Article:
After rescue operations are complete, no one should be allowed access to the scene without proper identification. FAA and NTSB investigators will identify themselves with proper credentials upon arrival on the scene, even though they may be dressed in casual or work clothing and may not be wearing any external identification. Neither FAA nor NTSB delegate the on-site investigation to local representatives.

When interfacing on scene with the FAA and NTSB, there are some guidelines to follow. The investigation process must be objective. Try to avoid expressing personal opinions or suspicions when briefing investigators. The people who need to know the facts are the NTSB Investigator In Charge [IIC], the FAA IIC, and the ranking local law enforcement officer, if present. Law enforcement personnel, as well as FAA and NTSB, will inspect airman or aircraft records and certificates.

In many cases, the news media is present at the scene. They have their own job to do, but caution should be exercised with regard to what information they are privy to. No real conclusions are going to be made at the scene, so be careful that any comments you may make do not become news items and portrayed as fact. If you do choose to be interviewed, give out only factual information that you know to be true.

Accident Investigation Basics

Although the FAA and NTSB cooperate completely, they are actually running two parallel investigations. The NTSB is tasked with determining the probable cause and causal factors in the accident. The FAA provides technical support and their investigation determines if any areas over which the FAA has oversight are involved. The NTSB has overall responsibility for the accident.

In most cases, the FAA will be first on scene, since they are responding from the local FSDO. The FAA IIC will be in contact with the NTSB and can make decisions under delegation from them. If there are any financial resources to be expended in the investigation, the NTSB will make those decisions. All information acquired is important. Aside from determining how and why the accident happened, enough background information must be obtained to facilitate actions and recommendations to prevent further occurrences.

In the event of a major crash with significant loss of life, the same notification protocols should be used. The local FSDO should have a "Disaster Plan" to deal with such a situation, just as all airports should have an emergency plan for dealing with accident situations. FAA guidance, in the form of Advisory Circular 150/5200-31, Airport Emergency Plan, is available to assist in creating or revising an airport emergency plan. [The AC can be found on the web at http://www.faa.gov/airports_airtraffic/airports/resources/advisory_circulars/index.cfm?template=Document_Listing&Keyword=150/5200-31&DocumentSelected=1, just be aware that it is 212 pages long if you want to print it. It can also be ordered free from U.S. DOT Subsequent Distribution Office, Ardmore East Business Center, 3341 Q 75th Avenue, Landover, MD 20785.]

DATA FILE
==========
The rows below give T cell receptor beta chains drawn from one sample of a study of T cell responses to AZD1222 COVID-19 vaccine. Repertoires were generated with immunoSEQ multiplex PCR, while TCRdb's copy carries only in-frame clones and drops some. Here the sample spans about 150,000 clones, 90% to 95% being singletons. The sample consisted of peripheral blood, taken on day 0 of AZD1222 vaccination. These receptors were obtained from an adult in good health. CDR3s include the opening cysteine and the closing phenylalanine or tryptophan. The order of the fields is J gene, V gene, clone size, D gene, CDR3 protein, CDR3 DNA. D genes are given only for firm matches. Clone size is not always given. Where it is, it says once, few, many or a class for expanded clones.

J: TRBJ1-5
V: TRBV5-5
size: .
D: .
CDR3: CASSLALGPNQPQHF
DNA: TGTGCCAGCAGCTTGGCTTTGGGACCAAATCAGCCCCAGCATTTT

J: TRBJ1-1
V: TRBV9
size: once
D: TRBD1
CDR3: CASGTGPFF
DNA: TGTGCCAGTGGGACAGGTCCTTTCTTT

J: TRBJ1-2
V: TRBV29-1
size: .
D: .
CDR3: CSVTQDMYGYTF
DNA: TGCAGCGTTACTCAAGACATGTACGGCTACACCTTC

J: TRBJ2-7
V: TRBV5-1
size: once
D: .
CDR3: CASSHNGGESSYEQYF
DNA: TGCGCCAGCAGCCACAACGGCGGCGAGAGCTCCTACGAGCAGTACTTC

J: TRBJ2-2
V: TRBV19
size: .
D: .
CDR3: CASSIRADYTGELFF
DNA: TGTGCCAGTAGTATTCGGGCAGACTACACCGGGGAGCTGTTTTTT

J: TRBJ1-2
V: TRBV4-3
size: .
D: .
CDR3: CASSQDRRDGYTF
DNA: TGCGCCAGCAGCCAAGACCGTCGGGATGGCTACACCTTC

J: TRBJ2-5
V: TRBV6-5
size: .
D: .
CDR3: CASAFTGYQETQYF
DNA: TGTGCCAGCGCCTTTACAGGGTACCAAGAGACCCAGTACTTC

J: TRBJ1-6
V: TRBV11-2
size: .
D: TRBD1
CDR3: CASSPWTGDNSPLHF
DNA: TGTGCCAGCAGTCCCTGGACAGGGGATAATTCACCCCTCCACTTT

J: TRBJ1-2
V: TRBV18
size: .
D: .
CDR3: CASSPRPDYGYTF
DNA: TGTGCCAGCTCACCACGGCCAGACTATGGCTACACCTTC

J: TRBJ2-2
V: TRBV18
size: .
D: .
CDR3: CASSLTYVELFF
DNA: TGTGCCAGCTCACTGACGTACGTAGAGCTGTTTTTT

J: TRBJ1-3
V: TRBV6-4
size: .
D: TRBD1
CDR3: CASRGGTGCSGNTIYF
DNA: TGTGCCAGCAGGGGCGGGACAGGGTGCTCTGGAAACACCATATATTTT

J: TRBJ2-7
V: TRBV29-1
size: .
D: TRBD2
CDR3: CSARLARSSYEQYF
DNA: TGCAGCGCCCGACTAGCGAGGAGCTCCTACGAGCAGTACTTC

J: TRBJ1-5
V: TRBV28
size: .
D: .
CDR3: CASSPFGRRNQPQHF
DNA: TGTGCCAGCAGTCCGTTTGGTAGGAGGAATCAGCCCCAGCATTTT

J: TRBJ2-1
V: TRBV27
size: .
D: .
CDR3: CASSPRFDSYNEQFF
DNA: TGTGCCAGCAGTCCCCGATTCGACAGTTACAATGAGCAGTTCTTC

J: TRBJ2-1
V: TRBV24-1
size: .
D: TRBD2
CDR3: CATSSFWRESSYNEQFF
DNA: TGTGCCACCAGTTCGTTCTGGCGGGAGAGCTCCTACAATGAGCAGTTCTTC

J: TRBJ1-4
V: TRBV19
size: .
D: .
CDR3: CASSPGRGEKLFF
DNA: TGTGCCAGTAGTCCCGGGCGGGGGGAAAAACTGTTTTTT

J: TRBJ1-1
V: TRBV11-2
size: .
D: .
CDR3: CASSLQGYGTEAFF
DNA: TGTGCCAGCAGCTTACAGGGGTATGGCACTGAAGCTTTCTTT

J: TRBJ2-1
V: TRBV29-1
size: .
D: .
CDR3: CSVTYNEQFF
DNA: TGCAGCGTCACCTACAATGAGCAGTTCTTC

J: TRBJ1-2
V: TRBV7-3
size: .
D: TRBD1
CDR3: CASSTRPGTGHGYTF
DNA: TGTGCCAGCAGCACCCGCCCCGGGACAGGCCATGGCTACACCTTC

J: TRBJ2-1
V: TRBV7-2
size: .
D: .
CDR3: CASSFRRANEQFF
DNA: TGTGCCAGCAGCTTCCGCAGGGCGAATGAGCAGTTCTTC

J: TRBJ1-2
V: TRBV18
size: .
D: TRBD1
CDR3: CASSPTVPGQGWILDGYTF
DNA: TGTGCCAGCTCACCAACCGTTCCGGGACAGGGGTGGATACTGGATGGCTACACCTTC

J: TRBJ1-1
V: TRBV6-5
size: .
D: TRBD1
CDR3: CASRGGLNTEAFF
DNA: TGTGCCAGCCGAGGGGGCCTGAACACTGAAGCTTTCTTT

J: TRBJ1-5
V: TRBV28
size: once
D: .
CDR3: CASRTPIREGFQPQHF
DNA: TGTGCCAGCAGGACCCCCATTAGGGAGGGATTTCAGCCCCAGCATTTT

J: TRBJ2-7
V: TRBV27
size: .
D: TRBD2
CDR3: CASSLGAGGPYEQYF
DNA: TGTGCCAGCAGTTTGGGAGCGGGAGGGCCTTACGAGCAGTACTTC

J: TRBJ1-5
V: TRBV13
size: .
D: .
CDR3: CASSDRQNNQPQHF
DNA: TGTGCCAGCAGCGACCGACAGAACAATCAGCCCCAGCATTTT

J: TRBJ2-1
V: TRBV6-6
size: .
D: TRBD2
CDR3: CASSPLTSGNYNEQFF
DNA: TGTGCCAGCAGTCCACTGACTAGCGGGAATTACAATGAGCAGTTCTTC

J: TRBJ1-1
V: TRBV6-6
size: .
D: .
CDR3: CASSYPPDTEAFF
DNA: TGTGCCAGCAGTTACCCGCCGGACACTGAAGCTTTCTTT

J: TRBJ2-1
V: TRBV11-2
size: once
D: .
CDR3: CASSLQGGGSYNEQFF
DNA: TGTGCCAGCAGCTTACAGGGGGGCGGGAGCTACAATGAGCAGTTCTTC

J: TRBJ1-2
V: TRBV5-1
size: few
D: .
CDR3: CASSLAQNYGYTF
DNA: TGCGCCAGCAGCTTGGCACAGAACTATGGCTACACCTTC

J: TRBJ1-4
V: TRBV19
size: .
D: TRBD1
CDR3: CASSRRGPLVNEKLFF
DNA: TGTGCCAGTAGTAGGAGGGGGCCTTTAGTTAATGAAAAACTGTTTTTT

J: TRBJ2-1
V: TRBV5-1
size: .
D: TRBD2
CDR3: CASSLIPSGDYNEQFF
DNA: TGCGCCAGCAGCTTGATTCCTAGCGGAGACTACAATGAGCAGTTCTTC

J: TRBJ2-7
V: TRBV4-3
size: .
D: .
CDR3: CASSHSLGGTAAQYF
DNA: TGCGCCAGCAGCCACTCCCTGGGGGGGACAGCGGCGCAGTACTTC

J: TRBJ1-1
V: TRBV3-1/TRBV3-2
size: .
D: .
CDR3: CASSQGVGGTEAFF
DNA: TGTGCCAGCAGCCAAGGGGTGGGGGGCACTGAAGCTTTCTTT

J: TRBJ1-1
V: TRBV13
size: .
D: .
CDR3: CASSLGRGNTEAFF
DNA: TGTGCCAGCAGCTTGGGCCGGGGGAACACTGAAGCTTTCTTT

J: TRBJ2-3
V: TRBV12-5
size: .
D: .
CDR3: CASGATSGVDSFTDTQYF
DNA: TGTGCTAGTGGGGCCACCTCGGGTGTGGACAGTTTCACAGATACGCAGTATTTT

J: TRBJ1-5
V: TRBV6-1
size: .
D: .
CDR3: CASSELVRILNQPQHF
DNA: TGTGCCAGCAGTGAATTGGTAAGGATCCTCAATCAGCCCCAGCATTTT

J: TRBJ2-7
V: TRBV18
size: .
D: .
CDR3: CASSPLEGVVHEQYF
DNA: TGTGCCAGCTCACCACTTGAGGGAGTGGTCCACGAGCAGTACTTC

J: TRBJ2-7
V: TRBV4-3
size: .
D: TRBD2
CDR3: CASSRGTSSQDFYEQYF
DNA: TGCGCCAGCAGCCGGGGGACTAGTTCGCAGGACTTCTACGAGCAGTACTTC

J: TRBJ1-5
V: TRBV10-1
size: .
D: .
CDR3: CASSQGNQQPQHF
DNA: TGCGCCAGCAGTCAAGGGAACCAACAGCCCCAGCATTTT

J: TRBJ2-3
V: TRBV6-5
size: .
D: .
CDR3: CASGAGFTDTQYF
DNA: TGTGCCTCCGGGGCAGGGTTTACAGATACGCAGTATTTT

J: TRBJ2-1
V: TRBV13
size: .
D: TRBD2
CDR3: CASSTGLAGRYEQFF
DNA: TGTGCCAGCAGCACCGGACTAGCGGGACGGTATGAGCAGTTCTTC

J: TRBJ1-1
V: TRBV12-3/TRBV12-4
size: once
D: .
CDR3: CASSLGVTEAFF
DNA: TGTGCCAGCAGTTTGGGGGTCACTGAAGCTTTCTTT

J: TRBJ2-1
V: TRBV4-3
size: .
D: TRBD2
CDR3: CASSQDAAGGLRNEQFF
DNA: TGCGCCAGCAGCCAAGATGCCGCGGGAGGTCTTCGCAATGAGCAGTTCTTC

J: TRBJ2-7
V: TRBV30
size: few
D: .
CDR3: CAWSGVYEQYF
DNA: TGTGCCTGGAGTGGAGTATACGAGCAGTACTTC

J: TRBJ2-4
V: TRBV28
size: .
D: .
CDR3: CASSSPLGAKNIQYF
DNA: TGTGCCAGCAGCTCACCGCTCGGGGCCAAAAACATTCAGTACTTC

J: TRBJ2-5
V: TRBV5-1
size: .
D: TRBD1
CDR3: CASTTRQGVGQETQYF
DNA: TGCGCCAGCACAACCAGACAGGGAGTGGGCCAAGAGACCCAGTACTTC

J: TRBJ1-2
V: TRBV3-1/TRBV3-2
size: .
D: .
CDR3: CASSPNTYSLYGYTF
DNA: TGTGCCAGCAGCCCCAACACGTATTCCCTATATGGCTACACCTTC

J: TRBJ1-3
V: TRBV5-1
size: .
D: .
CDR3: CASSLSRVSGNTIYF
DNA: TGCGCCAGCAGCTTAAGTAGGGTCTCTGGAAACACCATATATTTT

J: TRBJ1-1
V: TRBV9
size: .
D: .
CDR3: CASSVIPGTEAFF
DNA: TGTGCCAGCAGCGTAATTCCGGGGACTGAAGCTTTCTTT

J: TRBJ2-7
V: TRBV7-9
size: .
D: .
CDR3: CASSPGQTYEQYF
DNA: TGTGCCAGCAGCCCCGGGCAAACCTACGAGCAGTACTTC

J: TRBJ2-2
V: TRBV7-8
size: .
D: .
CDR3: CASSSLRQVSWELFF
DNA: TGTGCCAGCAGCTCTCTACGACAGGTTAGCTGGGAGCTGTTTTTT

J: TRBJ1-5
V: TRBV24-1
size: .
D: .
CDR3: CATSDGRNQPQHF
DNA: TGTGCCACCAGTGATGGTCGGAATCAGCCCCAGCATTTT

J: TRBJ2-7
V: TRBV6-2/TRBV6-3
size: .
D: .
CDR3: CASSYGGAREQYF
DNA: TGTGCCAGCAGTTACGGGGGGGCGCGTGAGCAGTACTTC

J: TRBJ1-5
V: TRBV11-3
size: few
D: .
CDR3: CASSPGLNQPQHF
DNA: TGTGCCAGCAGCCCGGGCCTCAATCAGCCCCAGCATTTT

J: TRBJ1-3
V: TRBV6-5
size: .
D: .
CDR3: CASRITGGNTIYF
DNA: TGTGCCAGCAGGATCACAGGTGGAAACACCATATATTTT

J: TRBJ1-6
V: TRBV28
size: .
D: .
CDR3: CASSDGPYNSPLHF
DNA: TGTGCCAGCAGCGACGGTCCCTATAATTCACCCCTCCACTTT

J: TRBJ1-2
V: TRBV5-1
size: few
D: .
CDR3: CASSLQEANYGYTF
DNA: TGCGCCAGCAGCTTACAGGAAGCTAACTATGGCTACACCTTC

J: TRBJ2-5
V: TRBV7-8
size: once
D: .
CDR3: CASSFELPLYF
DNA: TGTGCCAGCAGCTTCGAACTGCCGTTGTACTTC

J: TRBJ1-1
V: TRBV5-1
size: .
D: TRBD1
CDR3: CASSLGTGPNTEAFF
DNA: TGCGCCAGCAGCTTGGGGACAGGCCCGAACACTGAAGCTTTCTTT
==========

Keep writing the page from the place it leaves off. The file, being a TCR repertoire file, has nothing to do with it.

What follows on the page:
Summary

The key to successfully handling an accident at your airport is managing your resources. No one has all the answers committed to memory. Knowing who to contact and where to find help is paramount. But remember, FAA and NTSB investigators will always be in charge of an aircraft accident. They may call for assistance from local law enforcement, Civil Air Patrol, or local rescue and emergency professionals. The most important thing to do is be prepared. When the accident happens, the adrenaline will be flowing and a lot will be happening. The key is to stop, assess the situation, and devise an initial plan before leaping into action. The time you spend preparing for the accident you hope will never happen may save lives when it does.

Remember the Lives We Save...

  • May be those of the crash victims.
  • May be those of the potential crash victims of the accident that we prevent.
  • May be our own.

Rick Lee is the Airworthiness Safety Program Manager at the Baltimore FSDO.